march 2011

mike scott

Mike Scott
Rural Rhythm Christian

Currently featured with Ronnie Reno & The Reno Tradition, guitarist/banjo man/vocalist Mike Scott offers a moving testimony of faith on his traditional gospel outing, Take Me Lord And Use Me. With the likes of Jason Carter (fiddle), Dennis Crouch (bass), Jesse Cobb (mandolin), Ferrell Stowe (dobro) and other top-flight players on hand, the music rootsy and energized (and impressively realized from cut to cut); and with Rhonda Vincent, Vince Gills, Sonya Isaacs, Claire Lynch and Ricky Skaggs helping out vocally, you know the singing is inspired and deeply committed. The material is mostly from contemporary writers, with some vintage tunes supplementing the newer fare, but all of it fitting together in a stirring whole.

Vince Gill lends a striking harmony vocal to the album opening title track, penned by Scott and his wife Brenda. Stately and direct, the song’s title is its message, with the lyrics conveying the sentiment of the believer’s conviction in his commitment to Christ. Paul Overstreet and Bruce Carroll collaborated on the sprightly “Cross Your Heart,” a forthright appeal directed at the lost sheep that haven’t yet found salvation “at the right of the throne.” Cobb, Carter, Stowe, Crouch and Ferrell fashion a lively, driving backdrop for Scott’s emotive tenor, which gets an extra boost from harmony vocals by Carl Jackson and Sonya Isaacs. In a couple of instances, the thought of being one with Christ is an occasion for celebratory vocalizing: Scott arranges the public domain tune “I Love to Praise Him” in a bouncy call-and-response style that leaves room for Jackson and Isaacs again to assert themselves with impassioned harmony vocals, as Carter and Stow put their marks on the endeavor with eager fiddle and dobro solos, respectively; and Hank Williams Sr.’s “Sing, Sing, Sing” anticipates a reunion with the Lord in glory, a sentiment given added oomph by the resonant presence of Rhonda Vincent’s voice, along with a rousing banjo solo from Scott himself. That same anticipation of meeting Jesus in Heaven fuels the sprightly take on Bill Monroe’s jubilant “When The Angels Carry Me Home,” which really gets going when Jason Carter steps in for a fiery fiddle solo early on, then soars vocally with Carl Jackson, Vincent and bass vocalist Shelton Feazell joining a powerful Scott lead by raising their own spirited voices in tandem on the title sentiment. As if acknowledging this album’s dominant theme, Scott offers a stately, humble reading of “Tis So Sweet To Trust Jesus,” sent up like a prayer with Claire Lynch’s sweet harmony buttressing Scott’s and a powerhouse mandolin trio of Buck White, Jesse McReynolds and John Maberry blending their instrumental voices to fashion a most evocative, worshipful atmosphere. As one man’s testimony of faith, Take Me Lord and Use Me succeeds on the strength of its dignified approach to getting its message across. No matter the high-powered guests on board, Scott’s approach is right down the middle, explaining without over-emoting what it is about his faith that inspires him and keeps him focused on the final reward. The music itself is so fine and so focused it could stand on its own as a spiritual statement. Any way you consider it, Mike Scott has produced the most persuasive sort of testimony.—David McGee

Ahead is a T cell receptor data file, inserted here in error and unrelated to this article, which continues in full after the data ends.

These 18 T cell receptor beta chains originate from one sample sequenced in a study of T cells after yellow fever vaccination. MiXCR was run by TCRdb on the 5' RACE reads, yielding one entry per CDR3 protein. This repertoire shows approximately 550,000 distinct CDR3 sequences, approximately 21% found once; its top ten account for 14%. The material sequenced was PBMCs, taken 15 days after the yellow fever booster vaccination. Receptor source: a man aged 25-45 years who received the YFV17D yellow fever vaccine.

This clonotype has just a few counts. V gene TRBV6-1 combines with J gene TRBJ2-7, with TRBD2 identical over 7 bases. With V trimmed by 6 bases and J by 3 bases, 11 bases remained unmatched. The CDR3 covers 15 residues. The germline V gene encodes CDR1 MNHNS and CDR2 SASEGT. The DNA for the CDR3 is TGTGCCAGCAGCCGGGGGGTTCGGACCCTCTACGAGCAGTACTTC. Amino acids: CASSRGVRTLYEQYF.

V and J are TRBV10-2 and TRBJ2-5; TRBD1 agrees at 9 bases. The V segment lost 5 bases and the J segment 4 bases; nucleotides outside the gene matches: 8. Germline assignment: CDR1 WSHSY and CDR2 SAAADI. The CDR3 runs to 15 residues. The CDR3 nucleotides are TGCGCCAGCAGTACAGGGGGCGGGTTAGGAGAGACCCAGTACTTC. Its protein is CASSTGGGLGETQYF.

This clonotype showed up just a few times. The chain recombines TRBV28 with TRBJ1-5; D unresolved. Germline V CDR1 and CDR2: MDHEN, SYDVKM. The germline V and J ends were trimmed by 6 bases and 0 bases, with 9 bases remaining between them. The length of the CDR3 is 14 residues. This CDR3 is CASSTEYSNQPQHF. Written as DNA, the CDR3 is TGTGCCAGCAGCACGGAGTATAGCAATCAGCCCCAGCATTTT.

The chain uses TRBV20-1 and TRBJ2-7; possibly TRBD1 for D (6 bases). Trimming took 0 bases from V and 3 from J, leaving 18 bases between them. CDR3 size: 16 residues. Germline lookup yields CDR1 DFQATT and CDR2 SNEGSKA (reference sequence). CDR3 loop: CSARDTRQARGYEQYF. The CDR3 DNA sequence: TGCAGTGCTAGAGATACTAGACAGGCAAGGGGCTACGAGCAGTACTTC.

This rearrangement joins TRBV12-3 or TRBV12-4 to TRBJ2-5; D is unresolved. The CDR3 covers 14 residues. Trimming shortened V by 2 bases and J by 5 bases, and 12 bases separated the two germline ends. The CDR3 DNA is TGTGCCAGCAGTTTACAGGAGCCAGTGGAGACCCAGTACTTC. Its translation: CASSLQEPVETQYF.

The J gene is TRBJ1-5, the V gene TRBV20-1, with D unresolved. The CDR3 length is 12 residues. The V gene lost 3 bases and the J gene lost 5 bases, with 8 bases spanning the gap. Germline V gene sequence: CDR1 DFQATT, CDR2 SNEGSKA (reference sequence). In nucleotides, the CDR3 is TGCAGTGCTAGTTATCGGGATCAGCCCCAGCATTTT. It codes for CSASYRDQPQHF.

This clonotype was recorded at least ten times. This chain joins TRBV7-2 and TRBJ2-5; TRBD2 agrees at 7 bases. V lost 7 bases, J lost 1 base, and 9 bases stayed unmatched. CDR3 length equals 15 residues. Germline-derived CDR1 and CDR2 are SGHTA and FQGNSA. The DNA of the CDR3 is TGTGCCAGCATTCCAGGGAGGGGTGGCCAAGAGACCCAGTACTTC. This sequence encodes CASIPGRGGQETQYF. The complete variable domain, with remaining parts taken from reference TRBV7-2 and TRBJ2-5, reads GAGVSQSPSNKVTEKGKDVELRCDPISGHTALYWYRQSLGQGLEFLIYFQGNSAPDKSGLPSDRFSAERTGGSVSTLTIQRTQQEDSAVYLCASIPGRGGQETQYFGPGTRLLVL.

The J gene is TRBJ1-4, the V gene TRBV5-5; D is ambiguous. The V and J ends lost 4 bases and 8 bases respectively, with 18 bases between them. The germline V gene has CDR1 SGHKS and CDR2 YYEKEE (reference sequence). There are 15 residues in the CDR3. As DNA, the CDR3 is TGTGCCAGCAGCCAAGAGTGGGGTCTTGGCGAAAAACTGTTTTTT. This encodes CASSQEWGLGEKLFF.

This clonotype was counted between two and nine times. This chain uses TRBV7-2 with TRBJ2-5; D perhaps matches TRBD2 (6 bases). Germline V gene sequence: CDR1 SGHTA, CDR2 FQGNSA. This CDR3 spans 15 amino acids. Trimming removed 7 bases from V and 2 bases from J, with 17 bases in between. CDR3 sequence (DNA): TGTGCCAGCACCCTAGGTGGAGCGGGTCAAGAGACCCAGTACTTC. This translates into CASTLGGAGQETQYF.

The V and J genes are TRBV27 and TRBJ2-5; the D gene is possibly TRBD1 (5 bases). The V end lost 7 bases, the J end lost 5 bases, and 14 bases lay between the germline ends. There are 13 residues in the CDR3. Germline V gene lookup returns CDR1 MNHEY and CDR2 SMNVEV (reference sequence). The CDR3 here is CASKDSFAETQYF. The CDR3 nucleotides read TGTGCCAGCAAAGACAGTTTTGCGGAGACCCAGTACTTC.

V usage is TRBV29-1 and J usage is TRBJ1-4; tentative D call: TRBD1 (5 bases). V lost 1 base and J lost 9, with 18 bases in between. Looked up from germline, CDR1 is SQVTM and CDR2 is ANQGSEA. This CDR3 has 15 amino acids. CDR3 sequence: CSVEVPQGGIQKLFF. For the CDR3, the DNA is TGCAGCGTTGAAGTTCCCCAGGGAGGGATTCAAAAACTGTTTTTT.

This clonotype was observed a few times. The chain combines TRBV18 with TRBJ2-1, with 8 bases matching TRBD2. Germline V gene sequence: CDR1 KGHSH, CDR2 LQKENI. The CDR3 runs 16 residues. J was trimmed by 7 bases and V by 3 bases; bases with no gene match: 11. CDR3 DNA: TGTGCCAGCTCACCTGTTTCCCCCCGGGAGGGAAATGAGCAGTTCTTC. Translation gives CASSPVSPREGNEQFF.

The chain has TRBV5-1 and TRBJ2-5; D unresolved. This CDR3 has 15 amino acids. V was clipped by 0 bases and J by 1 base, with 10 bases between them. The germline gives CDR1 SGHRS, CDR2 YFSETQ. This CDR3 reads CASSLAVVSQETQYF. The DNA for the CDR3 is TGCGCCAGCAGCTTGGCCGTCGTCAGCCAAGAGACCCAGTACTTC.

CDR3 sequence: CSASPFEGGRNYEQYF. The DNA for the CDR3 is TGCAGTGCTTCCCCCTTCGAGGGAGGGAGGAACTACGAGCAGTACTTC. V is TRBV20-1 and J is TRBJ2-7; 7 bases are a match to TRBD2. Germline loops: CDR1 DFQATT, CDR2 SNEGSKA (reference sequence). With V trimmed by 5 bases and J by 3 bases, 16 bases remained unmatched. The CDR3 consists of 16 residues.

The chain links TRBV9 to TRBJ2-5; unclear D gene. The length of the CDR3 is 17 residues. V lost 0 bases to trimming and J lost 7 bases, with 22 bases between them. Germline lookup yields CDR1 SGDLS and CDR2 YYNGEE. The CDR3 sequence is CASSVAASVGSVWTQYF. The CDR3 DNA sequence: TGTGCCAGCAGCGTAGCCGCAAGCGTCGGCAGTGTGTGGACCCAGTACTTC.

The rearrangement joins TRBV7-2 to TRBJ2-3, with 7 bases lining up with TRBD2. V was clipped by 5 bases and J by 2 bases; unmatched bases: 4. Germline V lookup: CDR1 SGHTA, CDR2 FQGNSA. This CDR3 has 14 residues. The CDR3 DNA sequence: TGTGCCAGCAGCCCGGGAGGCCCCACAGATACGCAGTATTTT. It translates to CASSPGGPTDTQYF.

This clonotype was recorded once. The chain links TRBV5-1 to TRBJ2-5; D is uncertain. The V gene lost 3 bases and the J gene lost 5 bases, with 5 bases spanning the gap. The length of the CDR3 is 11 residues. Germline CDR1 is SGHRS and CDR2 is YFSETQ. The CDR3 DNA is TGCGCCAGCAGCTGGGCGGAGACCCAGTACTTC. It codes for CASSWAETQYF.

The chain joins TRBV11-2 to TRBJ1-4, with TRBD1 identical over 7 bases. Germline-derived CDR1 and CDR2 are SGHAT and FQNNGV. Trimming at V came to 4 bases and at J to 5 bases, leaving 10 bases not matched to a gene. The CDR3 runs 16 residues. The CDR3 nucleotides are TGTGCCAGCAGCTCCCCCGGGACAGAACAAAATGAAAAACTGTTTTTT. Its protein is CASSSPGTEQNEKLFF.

Mike Scott’s Take Me Lord and Use Me is available at

Founder/Publisher/Editor: David McGee
Contributing Editors: Billy Altman, Laura Fissinger, Christopher Hill, Derk Richardson
Logo Design: John Mendelsohn (
Website Design: Kieran McGee (
Staff Photographers: Audrey Harrod (Louisville, KY;, Alicia Zappier (New York)
Mailing Address: David McGee, 201 W. 85 St.—5B, New York, NY 10024